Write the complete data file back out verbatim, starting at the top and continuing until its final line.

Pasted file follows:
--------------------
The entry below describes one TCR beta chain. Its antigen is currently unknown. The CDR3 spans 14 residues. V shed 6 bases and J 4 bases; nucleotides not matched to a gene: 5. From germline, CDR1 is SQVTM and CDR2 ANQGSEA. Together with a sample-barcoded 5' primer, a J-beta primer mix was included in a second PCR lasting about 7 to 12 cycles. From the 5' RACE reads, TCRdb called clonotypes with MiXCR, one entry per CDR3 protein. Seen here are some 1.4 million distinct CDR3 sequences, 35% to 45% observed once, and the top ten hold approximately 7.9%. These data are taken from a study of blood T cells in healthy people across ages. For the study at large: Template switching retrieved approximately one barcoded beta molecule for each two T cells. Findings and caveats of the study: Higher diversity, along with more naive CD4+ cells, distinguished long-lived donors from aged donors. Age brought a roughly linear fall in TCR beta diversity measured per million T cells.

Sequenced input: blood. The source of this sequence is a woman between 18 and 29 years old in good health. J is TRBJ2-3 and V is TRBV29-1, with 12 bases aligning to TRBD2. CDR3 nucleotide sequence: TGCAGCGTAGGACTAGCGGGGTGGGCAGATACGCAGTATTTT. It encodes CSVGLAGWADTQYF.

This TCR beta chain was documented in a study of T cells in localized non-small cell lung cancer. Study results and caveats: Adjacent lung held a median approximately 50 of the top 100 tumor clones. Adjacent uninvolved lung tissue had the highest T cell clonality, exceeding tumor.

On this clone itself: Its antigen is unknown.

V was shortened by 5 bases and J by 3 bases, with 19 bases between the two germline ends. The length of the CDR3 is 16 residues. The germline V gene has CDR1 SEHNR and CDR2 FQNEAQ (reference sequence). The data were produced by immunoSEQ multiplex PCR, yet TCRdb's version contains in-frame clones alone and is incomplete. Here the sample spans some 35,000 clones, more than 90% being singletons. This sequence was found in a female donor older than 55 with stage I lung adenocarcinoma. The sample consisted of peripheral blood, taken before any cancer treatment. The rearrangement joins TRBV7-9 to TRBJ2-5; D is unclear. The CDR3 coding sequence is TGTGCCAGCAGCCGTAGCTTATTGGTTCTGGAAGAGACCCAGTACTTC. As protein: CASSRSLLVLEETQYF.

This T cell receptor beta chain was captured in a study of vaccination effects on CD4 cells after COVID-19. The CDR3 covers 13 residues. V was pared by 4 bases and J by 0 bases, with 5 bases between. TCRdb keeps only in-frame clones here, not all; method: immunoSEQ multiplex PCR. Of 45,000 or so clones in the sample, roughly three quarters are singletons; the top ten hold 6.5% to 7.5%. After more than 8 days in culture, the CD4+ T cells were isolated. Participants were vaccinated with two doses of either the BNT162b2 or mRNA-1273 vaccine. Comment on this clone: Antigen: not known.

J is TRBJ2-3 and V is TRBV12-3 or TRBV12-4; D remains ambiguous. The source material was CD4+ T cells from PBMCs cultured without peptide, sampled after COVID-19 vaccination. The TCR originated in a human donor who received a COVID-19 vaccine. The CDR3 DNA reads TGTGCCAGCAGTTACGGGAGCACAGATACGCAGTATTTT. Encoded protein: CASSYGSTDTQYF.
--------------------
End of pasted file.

The entry below describes one TCR beta chain. Its antigen is currently unknown. The CDR3 spans 14 residues. V shed 6 bases and J 4 bases; nucleotides not matched to a gene: 5. From germline, CDR1 is SQVTM and CDR2 ANQGSEA. Together with a sample-barcoded 5' primer, a J-beta primer mix was included in a second PCR lasting about 7 to 12 cycles. From the 5' RACE reads, TCRdb called clonotypes with MiXCR, one entry per CDR3 protein. Seen here are some 1.4 million distinct CDR3 sequences, 35% to 45% observed once, and the top ten hold approximately 7.9%. These data are taken from a study of blood T cells in healthy people across ages. For the study at large: Template switching retrieved approximately one barcoded beta molecule for each two T cells. Findings and caveats of the study: Higher diversity, along with more naive CD4+ cells, distinguished long-lived donors from aged donors. Age brought a roughly linear fall in TCR beta diversity measured per million T cells.

Sequenced input: blood. The source of this sequence is a woman between 18 and 29 years old in good health. J is TRBJ2-3 and V is TRBV29-1, with 12 bases aligning to TRBD2. CDR3 nucleotide sequence: TGCAGCGTAGGACTAGCGGGGTGGGCAGATACGCAGTATTTT. It encodes CSVGLAGWADTQYF.

This TCR beta chain was documented in a study of T cells in localized non-small cell lung cancer. Study results and caveats: Adjacent lung held a median approximately 50 of the top 100 tumor clones. Adjacent uninvolved lung tissue had the highest T cell clonality, exceeding tumor.

On this clone itself: Its antigen is unknown.

V was shortened by 5 bases and J by 3 bases, with 19 bases between the two germline ends. The length of the CDR3 is 16 residues. The germline V gene has CDR1 SEHNR and CDR2 FQNEAQ (reference sequence). The data were produced by immunoSEQ multiplex PCR, yet TCRdb's version contains in-frame clones alone and is incomplete. Here the sample spans some 35,000 clones, more than 90% being singletons. This sequence was found in a female donor older than 55 with stage I lung adenocarcinoma. The sample consisted of peripheral blood, taken before any cancer treatment. The rearrangement joins TRBV7-9 to TRBJ2-5; D is unclear. The CDR3 coding sequence is TGTGCCAGCAGCCGTAGCTTATTGGTTCTGGAAGAGACCCAGTACTTC. As protein: CASSRSLLVLEETQYF.

This T cell receptor beta chain was captured in a study of vaccination effects on CD4 cells after COVID-19. The CDR3 covers 13 residues. V was pared by 4 bases and J by 0 bases, with 5 bases between. TCRdb keeps only in-frame clones here, not all; method: immunoSEQ multiplex PCR. Of 45,000 or so clones in the sample, roughly three quarters are singletons; the top ten hold 6.5% to 7.5%. After more than 8 days in culture, the CD4+ T cells were isolated. Participants were vaccinated with two doses of either the BNT162b2 or mRNA-1273 vaccine. Comment on this clone: Antigen: not known.

J is TRBJ2-3 and V is TRBV12-3 or TRBV12-4; D remains ambiguous. The source material was CD4+ T cells from PBMCs cultured without peptide, sampled after COVID-19 vaccination. The TCR originated in a human donor who received a COVID-19 vaccine. The CDR3 DNA reads TGTGCCAGCAGTTACGGGAGCACAGATACGCAGTATTTT. Encoded protein: CASSYGSTDTQYF.